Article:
There is a hidden migration taking place in the UK, a forced migration, the result of inner city regeneration introducing private property onto council estates and the process which have come to be known as gentrification, associated with rent increases to small business and private dwellings alike set against the backdrop of a spiraling housing market.
While it doesn’t evoke the fever of the headlines about international migration since the discovery of Aylan Kurdi’s limp and lifeless little body, face down in the sand, it nevertheless causes misery, discontent, alarm and distress. The Housing Act passed in 2016 replacing lifetime tenancies with temporary ones is only likely to add to this.
Although the housing crisis is now headline news the personal costs are often hidden. It is estimated that 1000 families per week are being moved out of London as this is the only option local authorities are able to offer them, sometimes as far afield as Birmingham or Manchester. These families, often vulnerable are ripped away from support networks and everything that is familiar to them. This is not merely a scene in I, Daniel Blake, this is real and it’s happening now.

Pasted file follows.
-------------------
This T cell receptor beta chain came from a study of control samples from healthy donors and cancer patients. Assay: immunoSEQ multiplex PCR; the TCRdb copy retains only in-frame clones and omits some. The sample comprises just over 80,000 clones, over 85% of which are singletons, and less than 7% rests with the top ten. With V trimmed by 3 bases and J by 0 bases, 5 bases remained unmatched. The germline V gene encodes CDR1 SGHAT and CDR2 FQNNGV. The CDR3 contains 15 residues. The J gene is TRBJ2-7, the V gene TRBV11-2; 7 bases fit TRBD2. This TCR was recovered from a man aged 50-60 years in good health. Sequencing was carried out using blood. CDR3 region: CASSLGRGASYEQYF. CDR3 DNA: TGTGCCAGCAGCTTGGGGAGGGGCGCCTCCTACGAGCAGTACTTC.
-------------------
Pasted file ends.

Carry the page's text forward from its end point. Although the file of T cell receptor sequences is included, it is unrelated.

Struggles to defend community in these contexts are arguably a humanitarian act. Those of the Focus E15 mothers and New Era residents have met with some success. Cressingham Gardens in South West London, a highly diverse, high density, low rise, low crime estate of 306 properties in ten blocks has been described by some as the jewel in Lambeth’s Crown, yet along with five other estates in Lambeth it faces regeneration.
For the many people that traverse it’s winding paths or visit it’s blooming gardens the first response to the news that it faces demolition is that it must be a mistake, surely a slip of the bureaucratic pen. The struggle to maintain the estate has been a heroic one including a victory at the High Court but still it’s future hangs in the balance.
Cressingham Voices is a writing project which aims to respond to the very difficult situation of living with fear and uncertainty about the future. To attempt to depict how residents are living and loving in these circumstances. And in addition to give residents a voice, to explore their memories and record feelings about home, community and belonging and their experiences living in this situation.
The outcome of this project will be called 306 (working title) a document produced in these contexts and will reference the history of the area, explore memory, the meaning of home and belonging in a beautifully illustrated, perfect bound book, issued as a limited edition. It will include the work of writer in residence Anne E Cooper and residents from Cressingham Gardens. The book will be launched in June 2017. Cressingham Voices invites you to celebrate with us and enjoy the power of our words.